Associated Press

September 6, 1994

MONTREAL (AP) -- The last time the separatist Parti Quebecois came to power in this French-speaking province of seven million people, an estimated 160,000 Anglophones jumped on Highway 401 and headed for Ontario.

Close on their heels were dozens of corporate head offices and millions of investment dollars.

That was in 1976.

This time around, with the near certainty of a Parti Quebecois victory in Monday's provincial elections, the passion is gone and nobody's calling the movers.

In 1976, the charismatic Rene Levesque led a young PQ to victory with a new vision of the future in a sovereign Quebec. In a referendum four years later, however, Quebecois opted for Canada over separation by a 60 percent to 40 percent margin.

Current PQ leader Jacques Parizeau, whose party has a comfortable lead in the polls, says if he forms the next Quebec government he will hold a referendum on independence within a year. Yet the same polls that show Parizeau and the PQ winning by a wide margin also predict defeat for another referendum.

Daniel Johnson, the Francophone premier of Quebec who is fighting a desperate rear-guard battle to keep his Liberal Party in power, has been unable to stir the province's minority English-speakers. Most of them seem resigned to a PQ victory.

Johnson, in an effort to whip up passions, predicted a PQ win in elections for the 125-seat Quebec legislature would set off another Anglo exodus.

the premier told a news conference.

That does not, however, seem to be the case.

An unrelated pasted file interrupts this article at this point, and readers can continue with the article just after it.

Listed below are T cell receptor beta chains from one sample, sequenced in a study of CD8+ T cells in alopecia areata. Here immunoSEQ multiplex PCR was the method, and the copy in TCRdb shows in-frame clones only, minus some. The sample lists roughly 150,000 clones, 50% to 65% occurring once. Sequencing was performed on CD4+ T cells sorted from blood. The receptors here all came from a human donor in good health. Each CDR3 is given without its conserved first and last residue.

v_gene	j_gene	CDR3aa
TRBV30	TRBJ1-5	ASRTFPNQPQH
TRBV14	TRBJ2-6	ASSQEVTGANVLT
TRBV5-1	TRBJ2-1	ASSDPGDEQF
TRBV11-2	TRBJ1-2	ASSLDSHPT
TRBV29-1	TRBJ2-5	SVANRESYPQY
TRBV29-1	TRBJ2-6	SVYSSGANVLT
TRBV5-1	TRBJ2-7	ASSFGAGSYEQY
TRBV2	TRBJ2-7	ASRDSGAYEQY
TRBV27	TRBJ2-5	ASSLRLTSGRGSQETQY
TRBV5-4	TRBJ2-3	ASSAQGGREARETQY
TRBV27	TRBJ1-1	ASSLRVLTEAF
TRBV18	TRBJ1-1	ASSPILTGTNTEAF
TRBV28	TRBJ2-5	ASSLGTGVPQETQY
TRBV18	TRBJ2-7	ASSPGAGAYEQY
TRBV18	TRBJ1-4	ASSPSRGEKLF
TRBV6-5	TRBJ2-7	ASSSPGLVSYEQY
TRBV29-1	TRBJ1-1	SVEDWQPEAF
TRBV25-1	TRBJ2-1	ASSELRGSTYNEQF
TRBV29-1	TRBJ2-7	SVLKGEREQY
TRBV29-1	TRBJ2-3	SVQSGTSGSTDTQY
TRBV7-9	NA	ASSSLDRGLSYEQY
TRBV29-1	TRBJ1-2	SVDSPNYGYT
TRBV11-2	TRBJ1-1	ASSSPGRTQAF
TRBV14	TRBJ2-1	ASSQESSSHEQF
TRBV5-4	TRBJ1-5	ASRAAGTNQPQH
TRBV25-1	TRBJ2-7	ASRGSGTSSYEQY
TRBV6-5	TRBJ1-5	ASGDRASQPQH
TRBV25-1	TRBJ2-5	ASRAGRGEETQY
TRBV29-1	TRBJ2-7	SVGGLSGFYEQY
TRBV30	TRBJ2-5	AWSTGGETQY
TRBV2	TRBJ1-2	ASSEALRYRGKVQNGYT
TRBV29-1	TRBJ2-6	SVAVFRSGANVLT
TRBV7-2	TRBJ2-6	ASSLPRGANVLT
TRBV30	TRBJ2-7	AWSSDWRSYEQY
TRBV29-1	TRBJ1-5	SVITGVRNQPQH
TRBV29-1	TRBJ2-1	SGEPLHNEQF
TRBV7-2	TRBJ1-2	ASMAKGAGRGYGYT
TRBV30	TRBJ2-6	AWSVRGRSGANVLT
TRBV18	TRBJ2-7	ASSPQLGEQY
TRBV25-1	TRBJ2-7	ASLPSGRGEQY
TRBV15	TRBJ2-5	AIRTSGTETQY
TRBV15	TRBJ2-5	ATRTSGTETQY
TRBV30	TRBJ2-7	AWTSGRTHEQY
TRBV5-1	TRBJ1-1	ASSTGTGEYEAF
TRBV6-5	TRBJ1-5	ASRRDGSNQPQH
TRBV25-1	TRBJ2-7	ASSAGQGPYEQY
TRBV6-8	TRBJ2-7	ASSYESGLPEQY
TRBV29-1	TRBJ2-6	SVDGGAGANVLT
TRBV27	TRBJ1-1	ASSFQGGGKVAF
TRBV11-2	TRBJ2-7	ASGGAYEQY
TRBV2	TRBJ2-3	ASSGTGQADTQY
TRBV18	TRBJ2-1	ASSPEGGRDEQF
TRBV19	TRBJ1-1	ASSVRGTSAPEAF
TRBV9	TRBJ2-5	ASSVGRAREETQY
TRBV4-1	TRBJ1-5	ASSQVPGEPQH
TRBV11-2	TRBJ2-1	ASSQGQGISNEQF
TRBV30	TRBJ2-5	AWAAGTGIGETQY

Many Francophone Quebecois, the overwhelming majority in the province, say they feel like second-class citizens in Canada and fear that without radical change, their language, culture and traditionally French institutions will slowly sink into the Anglophone sea that surrounds them in North America.

Nonetheless, the PQ says it wants English speakers to remain in an independent Quebec. It promises to continue to make English available in the legislature and courts and to continue to support the English school system, available only to children whose parents attended an English primary school.

Just who is an Anglo is not always easy to define, which is why estimates of their number in Quebec vary from 650,000 to 800,000. With continuing immigration, Quebec Anglophones soon may number fewer than what officials here call "allophones," people whose first language is neither French nor English.

Russell Williams, an Anglophone member of the legislature, acknowledges that the reality of being an English-speaking Quebecois is difficult.

It is in Montreal where the two cultures crash head-to-head. More than 500,000 of Quebec's Anglos live in this metropolis of three million on the St. Lawrence River. Other knots of Anglophones live in the Gaspe Peninsula, Quebec City and in the Eastern Townships, just north of New York state.

Most Anglos in Quebec profess a love for the province, and many of them are fluently bilingual.

said Cathy Valenti, a 32-year-old sales coordinator for a clothing company.

Yet many Anglophones say they sometimes feel unwelcome here.

That is particularly true among the young, according to Michael Hamelin, president of Alliance Quebec, a volunteer group promoting English rights. Anglophones have made great strides in integrating into Quebec society in recent years, he says.

Alliance Quebec studies show young people are still leaving Quebec at a rapid rate. One reason is difficulty in finding a job: It is virtually impossible for an Anglophone to get a job in the civil service, for example.

said Charles Ross, 34, a car salesman in Quebec City.